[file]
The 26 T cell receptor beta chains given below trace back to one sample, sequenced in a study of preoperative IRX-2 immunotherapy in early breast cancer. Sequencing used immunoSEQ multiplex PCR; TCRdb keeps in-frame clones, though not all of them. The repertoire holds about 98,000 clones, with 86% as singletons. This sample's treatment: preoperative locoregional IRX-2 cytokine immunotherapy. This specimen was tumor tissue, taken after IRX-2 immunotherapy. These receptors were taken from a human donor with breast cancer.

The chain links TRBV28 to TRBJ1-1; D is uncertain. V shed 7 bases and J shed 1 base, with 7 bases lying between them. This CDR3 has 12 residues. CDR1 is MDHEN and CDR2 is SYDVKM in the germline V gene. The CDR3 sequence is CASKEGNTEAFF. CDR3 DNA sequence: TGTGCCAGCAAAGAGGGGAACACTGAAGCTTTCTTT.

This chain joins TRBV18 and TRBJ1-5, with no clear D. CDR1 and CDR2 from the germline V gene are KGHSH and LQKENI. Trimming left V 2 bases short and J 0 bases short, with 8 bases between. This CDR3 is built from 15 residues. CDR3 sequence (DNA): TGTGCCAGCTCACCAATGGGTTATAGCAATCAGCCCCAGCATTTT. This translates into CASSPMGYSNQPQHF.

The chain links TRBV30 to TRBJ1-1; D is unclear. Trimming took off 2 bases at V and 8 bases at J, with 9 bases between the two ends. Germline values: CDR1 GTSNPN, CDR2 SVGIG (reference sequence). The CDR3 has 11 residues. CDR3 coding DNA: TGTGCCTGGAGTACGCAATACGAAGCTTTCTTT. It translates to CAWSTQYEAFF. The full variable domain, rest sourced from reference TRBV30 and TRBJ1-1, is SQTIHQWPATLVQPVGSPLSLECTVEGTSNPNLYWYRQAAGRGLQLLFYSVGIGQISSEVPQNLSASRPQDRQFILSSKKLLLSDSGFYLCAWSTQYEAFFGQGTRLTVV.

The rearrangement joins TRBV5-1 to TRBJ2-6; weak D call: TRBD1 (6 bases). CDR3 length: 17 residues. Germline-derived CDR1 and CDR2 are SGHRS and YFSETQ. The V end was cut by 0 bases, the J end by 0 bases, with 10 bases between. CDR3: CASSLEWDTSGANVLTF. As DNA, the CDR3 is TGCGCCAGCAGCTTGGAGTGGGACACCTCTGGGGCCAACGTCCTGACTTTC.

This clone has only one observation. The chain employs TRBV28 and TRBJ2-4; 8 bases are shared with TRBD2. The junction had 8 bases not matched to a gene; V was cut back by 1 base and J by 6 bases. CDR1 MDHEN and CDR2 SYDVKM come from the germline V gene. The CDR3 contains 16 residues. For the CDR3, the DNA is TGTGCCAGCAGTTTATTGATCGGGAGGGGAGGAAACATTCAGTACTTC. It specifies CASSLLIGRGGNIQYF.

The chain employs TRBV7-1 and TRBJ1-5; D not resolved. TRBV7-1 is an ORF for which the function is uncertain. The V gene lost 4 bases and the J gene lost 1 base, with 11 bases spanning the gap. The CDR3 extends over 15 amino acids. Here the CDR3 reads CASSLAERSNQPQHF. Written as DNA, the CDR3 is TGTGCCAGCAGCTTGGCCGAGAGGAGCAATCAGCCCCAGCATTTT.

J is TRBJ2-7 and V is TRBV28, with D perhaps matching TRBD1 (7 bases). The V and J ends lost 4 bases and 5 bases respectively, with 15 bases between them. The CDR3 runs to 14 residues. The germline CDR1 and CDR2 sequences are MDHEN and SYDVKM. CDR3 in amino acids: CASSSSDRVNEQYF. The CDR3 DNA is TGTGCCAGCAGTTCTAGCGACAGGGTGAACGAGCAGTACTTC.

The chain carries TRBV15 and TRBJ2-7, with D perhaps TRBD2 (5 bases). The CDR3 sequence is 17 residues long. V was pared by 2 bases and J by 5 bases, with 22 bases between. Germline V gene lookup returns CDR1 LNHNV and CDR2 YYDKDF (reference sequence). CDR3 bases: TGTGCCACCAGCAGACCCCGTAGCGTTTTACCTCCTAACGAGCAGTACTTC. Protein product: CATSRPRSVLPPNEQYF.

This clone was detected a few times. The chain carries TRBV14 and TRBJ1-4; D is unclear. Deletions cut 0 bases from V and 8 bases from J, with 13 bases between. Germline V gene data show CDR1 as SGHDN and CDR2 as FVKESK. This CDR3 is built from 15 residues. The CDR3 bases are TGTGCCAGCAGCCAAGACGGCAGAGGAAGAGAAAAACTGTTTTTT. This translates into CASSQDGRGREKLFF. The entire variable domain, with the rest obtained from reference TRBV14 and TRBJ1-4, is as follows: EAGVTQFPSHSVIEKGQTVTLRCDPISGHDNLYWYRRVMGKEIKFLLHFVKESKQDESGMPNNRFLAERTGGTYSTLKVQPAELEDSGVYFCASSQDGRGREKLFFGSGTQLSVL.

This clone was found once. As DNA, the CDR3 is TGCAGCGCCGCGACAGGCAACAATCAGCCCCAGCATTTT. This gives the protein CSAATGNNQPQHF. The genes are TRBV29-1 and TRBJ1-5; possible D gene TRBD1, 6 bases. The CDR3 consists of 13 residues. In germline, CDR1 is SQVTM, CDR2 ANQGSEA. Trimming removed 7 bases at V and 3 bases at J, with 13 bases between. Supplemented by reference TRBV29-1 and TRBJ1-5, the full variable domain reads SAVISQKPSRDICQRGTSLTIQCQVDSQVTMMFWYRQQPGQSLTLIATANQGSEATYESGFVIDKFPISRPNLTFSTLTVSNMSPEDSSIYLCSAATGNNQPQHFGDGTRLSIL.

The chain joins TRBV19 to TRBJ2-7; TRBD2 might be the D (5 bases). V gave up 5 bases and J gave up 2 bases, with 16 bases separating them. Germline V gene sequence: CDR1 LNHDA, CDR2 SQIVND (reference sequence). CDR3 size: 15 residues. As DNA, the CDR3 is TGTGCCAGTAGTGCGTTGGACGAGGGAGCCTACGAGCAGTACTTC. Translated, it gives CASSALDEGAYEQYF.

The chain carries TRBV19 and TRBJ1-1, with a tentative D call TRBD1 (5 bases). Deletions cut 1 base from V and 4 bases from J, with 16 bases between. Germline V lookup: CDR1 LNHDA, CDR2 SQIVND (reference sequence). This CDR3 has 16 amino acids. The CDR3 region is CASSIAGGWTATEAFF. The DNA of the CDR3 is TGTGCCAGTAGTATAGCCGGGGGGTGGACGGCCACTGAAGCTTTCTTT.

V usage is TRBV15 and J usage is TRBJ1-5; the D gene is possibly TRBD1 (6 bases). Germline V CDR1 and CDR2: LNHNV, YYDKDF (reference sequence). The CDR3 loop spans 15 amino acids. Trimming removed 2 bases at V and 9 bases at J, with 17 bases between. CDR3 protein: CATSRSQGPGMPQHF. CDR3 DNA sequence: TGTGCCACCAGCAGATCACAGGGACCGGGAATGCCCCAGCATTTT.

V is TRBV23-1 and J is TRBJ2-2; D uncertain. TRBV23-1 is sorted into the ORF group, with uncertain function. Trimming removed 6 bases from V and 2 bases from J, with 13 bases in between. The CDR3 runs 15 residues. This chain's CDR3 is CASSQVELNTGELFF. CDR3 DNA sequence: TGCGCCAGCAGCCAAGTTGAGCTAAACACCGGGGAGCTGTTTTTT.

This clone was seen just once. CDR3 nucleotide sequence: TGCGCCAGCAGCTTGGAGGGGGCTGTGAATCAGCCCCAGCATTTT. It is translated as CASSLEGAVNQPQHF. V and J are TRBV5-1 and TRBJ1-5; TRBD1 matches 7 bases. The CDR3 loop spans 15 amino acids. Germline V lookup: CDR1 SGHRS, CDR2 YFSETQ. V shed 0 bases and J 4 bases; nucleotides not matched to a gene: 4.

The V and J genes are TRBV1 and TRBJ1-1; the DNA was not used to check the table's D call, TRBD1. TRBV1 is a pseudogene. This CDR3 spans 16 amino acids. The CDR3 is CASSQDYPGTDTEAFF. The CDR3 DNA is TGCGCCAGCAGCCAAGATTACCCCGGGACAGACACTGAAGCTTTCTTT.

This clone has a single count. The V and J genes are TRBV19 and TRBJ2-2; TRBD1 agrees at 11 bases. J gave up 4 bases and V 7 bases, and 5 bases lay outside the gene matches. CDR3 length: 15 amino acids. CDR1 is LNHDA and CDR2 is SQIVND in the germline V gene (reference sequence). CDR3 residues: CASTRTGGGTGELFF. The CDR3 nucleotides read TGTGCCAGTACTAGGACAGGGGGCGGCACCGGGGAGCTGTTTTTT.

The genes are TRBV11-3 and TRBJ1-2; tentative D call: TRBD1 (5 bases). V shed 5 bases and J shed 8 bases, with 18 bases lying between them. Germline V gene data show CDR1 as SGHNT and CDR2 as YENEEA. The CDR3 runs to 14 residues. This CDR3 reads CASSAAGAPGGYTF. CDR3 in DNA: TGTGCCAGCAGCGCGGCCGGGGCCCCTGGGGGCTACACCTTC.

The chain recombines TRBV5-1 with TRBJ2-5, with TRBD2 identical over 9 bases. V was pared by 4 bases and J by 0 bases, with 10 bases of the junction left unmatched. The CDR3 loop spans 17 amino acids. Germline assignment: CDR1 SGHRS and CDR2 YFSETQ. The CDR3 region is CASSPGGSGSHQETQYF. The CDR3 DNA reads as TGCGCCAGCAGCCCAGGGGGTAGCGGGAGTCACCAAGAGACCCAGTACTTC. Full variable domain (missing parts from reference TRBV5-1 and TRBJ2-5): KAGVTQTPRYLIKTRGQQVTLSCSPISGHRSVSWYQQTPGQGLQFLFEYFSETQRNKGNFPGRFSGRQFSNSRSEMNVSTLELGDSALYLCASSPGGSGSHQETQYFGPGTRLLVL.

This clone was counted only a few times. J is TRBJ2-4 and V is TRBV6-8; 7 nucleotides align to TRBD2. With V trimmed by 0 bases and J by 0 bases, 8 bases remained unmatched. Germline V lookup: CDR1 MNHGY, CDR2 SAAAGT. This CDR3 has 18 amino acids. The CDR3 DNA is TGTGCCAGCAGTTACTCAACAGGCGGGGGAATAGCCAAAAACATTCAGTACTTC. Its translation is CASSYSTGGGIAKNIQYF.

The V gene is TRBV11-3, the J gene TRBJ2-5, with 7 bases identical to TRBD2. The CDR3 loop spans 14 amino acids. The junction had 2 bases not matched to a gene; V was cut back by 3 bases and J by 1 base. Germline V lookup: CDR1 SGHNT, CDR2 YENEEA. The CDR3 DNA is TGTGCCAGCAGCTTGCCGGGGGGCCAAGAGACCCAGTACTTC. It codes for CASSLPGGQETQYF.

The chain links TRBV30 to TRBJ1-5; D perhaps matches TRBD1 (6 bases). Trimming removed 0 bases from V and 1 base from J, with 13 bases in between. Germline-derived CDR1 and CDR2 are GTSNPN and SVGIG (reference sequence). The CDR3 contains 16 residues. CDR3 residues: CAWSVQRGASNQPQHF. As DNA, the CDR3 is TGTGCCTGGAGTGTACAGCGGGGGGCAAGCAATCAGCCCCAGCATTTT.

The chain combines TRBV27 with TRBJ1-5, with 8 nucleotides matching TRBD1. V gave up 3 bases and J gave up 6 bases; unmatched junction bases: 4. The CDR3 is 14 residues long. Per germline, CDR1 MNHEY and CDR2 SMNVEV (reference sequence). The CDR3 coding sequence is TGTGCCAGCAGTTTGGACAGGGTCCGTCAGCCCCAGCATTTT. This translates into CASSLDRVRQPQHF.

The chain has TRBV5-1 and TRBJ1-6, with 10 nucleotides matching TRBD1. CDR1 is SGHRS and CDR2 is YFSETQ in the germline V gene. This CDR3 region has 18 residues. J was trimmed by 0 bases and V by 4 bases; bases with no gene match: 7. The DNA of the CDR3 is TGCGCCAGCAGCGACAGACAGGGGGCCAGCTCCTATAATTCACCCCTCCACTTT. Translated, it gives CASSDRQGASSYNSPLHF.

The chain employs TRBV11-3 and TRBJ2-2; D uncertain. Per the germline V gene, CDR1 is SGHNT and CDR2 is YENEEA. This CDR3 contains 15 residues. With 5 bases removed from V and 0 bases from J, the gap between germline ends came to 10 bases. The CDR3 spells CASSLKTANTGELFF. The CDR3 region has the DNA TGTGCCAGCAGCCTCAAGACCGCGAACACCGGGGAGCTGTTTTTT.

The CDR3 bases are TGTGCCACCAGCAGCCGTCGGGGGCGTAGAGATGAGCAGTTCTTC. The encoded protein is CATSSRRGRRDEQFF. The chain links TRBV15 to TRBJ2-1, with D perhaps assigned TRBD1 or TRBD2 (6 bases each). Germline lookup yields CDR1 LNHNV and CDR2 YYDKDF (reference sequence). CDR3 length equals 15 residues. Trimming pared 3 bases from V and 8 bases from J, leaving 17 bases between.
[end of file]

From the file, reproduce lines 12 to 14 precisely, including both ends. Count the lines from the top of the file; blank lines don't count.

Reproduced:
The chain joins TRBV19 to TRBJ2-7; TRBD2 might be the D (5 bases). V gave up 5 bases and J gave up 2 bases, with 16 bases separating them. Germline V gene sequence: CDR1 LNHDA, CDR2 SQIVND (reference sequence). CDR3 size: 15 residues. As DNA, the CDR3 is TGTGCCAGTAGTGCGTTGGACGAGGGAGCCTACGAGCAGTACTTC. Translated, it gives CASSALDEGAYEQYF.

The chain carries TRBV19 and TRBJ1-1, with a tentative D call TRBD1 (5 bases). Deletions cut 1 base from V and 4 bases from J, with 16 bases between. Germline V lookup: CDR1 LNHDA, CDR2 SQIVND (reference sequence). This CDR3 has 16 amino acids. The CDR3 region is CASSIAGGWTATEAFF. The DNA of the CDR3 is TGTGCCAGTAGTATAGCCGGGGGGTGGACGGCCACTGAAGCTTTCTTT.

V usage is TRBV15 and J usage is TRBJ1-5; the D gene is possibly TRBD1 (6 bases). Germline V CDR1 and CDR2: LNHNV, YYDKDF (reference sequence). The CDR3 loop spans 15 amino acids. Trimming removed 2 bases at V and 9 bases at J, with 17 bases between. CDR3 protein: CATSRSQGPGMPQHF. CDR3 DNA sequence: TGTGCCACCAGCAGATCACAGGGACCGGGAATGCCCCAGCATTTT.